All I could think about was walking into Bobby’s house and instantly not liking him. Maybe he’d make me take my shoes off and be all picky about wearing the slippers he provided. Or maybe his wife would give me a weird look and not make eye contact. Maybe his kid would kick me in the shins or something. And what about the other members of the crew? I actually know a few of them IRL but haven’t seen them in years. What if they were rude or obnoxious? What if they talked too loud? Or too soft? What if their voices were nasally? What if they were close-talkers with bad breath. Or touchy-feely types that gave me the creeps?
But really…what I was most afraid of:
What if we didn’t have anything to say?
When I’m emailing back and forth with my fellow superheros, I can think before posting. I can review before I hit Reply All. I can delete a whole message if I feel I’m going too hard and might hurt someone’s feelings. I can do a quick Google search before posting to make sure I can back up my argument. I can’t do any of these things in person.
During the day, things come up that I want to share with the Society. So I talk about them. And they may reply right away. Or days later. Or not at all.There’s no pressure to respond.
Some of the longest threads are about sports. I never open those emails. And if I do, I just scroll through but never reply.
There’s no such thing as scrolling through silently in person. What happens if there is a lull?
And then there’s the whole issue of how familiar we all are with each other–online.
I know what Bobby likes for dinner. I know who his celebrity crushes are. I know his fears about his career. I know how much he loves his wife and the exact reasons why. I know his weaknesses and strengths as a husband and a father. I know his political affiliations, his thoughts on abortion and which sports team he roots for.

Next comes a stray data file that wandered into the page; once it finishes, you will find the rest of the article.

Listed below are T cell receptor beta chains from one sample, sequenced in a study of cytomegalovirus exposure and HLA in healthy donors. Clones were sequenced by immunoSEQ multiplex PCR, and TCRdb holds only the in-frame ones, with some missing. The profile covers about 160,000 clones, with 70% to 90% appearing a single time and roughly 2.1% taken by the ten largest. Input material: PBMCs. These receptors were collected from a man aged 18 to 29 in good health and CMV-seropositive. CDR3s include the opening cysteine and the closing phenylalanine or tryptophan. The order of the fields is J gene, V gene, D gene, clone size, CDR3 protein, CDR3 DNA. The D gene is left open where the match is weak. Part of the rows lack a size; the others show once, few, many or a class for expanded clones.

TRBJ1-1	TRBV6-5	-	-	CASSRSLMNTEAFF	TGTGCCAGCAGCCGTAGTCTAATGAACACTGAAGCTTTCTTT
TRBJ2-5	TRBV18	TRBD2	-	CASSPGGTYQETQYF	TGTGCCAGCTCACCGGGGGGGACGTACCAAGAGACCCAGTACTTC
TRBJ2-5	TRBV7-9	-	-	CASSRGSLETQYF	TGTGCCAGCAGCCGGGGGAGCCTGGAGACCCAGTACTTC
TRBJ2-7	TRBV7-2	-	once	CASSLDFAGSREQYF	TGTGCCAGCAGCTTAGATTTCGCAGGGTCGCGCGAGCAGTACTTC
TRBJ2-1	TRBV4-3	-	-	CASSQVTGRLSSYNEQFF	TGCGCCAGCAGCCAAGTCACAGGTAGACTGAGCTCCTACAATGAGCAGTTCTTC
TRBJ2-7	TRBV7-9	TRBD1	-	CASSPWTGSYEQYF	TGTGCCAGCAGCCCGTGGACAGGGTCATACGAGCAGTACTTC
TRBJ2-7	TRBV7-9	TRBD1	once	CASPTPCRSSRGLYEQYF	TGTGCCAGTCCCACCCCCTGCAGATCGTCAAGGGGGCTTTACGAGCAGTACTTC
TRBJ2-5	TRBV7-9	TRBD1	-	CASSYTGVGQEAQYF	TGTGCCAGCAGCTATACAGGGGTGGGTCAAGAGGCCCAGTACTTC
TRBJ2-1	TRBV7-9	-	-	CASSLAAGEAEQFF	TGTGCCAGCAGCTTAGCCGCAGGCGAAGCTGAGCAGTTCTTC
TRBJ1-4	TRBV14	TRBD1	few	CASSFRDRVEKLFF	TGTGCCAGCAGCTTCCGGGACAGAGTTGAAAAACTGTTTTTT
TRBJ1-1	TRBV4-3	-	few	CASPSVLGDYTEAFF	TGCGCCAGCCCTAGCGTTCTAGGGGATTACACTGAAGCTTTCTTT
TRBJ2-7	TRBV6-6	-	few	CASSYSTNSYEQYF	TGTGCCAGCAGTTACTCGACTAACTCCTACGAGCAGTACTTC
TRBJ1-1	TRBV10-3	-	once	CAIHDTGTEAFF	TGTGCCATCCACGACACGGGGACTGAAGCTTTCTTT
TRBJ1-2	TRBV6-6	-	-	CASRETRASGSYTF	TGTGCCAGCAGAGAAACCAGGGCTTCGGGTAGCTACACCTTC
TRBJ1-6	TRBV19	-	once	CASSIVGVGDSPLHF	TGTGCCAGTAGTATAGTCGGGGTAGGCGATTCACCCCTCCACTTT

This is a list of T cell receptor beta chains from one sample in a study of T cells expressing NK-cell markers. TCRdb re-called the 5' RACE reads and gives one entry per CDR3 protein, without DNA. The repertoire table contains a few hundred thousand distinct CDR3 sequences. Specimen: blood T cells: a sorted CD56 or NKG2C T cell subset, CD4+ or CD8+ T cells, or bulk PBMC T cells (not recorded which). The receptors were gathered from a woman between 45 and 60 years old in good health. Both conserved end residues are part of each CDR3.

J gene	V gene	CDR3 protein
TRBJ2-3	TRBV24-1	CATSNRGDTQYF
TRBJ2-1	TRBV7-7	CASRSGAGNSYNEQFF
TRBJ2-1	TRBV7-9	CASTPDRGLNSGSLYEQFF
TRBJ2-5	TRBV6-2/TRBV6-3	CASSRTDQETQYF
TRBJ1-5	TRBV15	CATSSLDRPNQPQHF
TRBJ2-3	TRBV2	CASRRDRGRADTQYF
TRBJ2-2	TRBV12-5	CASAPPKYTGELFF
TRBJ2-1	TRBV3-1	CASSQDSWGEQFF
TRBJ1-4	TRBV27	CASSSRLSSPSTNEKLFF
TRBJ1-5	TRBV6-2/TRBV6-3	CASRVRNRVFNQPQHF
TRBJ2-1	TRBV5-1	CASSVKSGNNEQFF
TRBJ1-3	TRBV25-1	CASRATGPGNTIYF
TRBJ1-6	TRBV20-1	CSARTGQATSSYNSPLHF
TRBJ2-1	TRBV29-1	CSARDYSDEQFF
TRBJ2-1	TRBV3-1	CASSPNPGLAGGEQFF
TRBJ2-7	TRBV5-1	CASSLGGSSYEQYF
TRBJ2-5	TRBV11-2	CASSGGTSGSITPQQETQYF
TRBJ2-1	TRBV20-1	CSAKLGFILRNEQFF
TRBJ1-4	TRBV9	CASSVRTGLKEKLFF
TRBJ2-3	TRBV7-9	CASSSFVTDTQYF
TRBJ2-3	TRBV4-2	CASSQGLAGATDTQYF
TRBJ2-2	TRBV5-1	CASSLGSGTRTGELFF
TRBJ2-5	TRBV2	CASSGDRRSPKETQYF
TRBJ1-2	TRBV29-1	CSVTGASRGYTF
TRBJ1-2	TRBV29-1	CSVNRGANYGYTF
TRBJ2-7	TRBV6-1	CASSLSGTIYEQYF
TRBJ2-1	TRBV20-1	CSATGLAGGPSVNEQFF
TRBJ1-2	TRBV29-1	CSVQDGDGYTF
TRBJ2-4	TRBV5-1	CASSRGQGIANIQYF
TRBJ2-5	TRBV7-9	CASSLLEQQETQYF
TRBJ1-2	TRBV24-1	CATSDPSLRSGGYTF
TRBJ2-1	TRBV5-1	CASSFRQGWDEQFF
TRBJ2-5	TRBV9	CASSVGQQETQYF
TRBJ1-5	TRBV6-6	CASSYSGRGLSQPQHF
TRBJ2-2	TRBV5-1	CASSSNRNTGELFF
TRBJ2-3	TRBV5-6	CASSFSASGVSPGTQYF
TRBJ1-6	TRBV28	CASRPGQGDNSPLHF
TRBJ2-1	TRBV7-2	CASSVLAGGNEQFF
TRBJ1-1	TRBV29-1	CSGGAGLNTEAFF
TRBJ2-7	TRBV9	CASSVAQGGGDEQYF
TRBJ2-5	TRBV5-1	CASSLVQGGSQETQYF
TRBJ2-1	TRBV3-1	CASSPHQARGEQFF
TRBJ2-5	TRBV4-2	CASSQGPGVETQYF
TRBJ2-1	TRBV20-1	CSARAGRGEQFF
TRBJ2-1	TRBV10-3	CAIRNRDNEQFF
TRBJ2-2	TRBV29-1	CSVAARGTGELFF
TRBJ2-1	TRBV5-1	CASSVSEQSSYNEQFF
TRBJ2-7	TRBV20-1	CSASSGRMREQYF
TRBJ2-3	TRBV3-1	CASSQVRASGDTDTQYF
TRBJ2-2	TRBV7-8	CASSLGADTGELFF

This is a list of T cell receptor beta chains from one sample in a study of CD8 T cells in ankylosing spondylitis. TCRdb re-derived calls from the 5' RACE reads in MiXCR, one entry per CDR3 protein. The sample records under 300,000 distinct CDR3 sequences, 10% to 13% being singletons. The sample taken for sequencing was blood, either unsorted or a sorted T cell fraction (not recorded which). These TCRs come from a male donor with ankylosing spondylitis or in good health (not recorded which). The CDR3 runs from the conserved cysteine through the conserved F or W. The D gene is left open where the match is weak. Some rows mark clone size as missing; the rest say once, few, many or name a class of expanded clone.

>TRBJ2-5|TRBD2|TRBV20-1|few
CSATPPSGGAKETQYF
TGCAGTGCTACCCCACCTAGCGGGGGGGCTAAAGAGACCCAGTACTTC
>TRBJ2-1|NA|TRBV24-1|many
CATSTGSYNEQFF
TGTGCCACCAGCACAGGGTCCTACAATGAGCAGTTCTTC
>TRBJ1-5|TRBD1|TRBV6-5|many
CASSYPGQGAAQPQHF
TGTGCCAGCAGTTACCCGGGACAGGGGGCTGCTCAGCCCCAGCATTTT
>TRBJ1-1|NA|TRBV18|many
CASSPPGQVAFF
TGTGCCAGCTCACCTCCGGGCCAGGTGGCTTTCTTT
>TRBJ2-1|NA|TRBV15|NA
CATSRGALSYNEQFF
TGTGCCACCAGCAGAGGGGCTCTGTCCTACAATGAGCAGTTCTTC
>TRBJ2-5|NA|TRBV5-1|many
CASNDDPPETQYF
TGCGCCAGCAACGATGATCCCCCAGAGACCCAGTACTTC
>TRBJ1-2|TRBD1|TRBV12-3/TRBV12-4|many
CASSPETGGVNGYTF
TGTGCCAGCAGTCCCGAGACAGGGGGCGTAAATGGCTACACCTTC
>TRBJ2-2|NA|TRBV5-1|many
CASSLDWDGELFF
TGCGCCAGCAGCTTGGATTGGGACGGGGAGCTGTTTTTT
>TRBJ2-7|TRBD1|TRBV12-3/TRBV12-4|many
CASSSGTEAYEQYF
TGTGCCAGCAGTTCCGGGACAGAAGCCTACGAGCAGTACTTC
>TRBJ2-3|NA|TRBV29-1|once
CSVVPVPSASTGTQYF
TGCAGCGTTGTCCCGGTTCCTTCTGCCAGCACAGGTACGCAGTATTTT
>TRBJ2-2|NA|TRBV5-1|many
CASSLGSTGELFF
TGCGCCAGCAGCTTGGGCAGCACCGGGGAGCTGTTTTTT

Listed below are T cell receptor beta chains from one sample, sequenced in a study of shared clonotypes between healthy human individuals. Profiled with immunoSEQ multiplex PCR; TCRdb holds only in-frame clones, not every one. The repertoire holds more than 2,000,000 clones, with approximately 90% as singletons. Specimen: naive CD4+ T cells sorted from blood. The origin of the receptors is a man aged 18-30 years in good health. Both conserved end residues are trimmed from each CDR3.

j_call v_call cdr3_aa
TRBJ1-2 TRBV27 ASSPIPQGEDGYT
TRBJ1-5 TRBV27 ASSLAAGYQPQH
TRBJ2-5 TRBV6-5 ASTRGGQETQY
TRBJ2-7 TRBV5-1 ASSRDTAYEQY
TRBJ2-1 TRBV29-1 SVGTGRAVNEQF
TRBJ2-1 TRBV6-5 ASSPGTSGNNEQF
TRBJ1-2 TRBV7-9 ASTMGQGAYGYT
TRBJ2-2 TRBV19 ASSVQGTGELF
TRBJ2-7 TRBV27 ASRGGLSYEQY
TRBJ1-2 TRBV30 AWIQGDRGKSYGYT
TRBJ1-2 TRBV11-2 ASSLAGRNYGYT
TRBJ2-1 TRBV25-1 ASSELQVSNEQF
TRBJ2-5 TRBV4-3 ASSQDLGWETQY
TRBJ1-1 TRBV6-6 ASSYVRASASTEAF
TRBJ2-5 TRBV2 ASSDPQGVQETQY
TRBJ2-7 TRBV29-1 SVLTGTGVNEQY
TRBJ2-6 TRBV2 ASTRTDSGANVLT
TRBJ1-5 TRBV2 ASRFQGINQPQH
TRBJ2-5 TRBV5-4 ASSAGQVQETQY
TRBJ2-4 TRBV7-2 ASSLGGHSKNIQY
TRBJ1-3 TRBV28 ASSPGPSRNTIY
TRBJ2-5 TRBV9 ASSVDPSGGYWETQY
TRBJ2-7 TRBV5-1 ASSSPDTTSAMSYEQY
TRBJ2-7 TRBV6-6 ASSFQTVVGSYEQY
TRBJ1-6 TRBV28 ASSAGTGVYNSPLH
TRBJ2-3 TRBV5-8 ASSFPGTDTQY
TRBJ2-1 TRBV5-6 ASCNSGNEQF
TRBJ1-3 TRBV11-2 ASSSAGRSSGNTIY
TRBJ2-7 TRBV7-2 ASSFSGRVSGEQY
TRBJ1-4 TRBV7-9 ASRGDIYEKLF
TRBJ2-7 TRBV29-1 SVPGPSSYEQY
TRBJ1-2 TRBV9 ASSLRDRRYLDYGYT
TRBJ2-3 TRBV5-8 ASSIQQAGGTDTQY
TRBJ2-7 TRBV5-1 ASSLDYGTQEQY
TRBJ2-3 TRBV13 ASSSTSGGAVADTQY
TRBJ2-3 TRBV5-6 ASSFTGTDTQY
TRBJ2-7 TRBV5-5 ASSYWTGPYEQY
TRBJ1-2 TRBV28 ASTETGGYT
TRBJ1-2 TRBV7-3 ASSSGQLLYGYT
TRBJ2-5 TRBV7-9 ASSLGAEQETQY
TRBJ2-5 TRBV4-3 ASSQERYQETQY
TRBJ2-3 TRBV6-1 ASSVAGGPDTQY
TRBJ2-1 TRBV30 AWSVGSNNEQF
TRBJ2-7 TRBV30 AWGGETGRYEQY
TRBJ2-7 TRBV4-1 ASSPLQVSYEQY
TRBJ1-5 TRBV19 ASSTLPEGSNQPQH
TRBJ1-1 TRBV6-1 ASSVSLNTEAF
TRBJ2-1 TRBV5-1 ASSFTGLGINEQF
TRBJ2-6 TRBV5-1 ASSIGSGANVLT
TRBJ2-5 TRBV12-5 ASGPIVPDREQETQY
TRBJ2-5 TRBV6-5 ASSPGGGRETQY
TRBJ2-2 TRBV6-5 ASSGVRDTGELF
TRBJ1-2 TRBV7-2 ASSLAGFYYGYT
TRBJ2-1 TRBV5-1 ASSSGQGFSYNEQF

And I know that about each and every single person in the society. And they know all that and more about me.
And I fear that’s just too much information to meet up face to face. I think I’d explode.
So I didn’t go to the party. And though I hate to admit it, I probably won’t see my SecretSociety folks IRL anytime in the near future. Who needs that kind of pressure? I don’t see what good could come of it. I can’t love them any more than I already do. And I don’t want what we all have to be tainted by awkward silences and nose picking.
So, I’ll never see them. Sad but true.
I’ll be in a nursing home at 85. Tapping away on the keyboard that’s been medically implanted in the palm of my hand, posting pictures of my great-grandkids and arguing with Bobby and the crew on which gender has it harder in the world.
Dear readers: Do you have friends who are solely online? People you never (or rarely) meet with IRL because of distance, time or just because you want it that way?
I’d love to hear from you…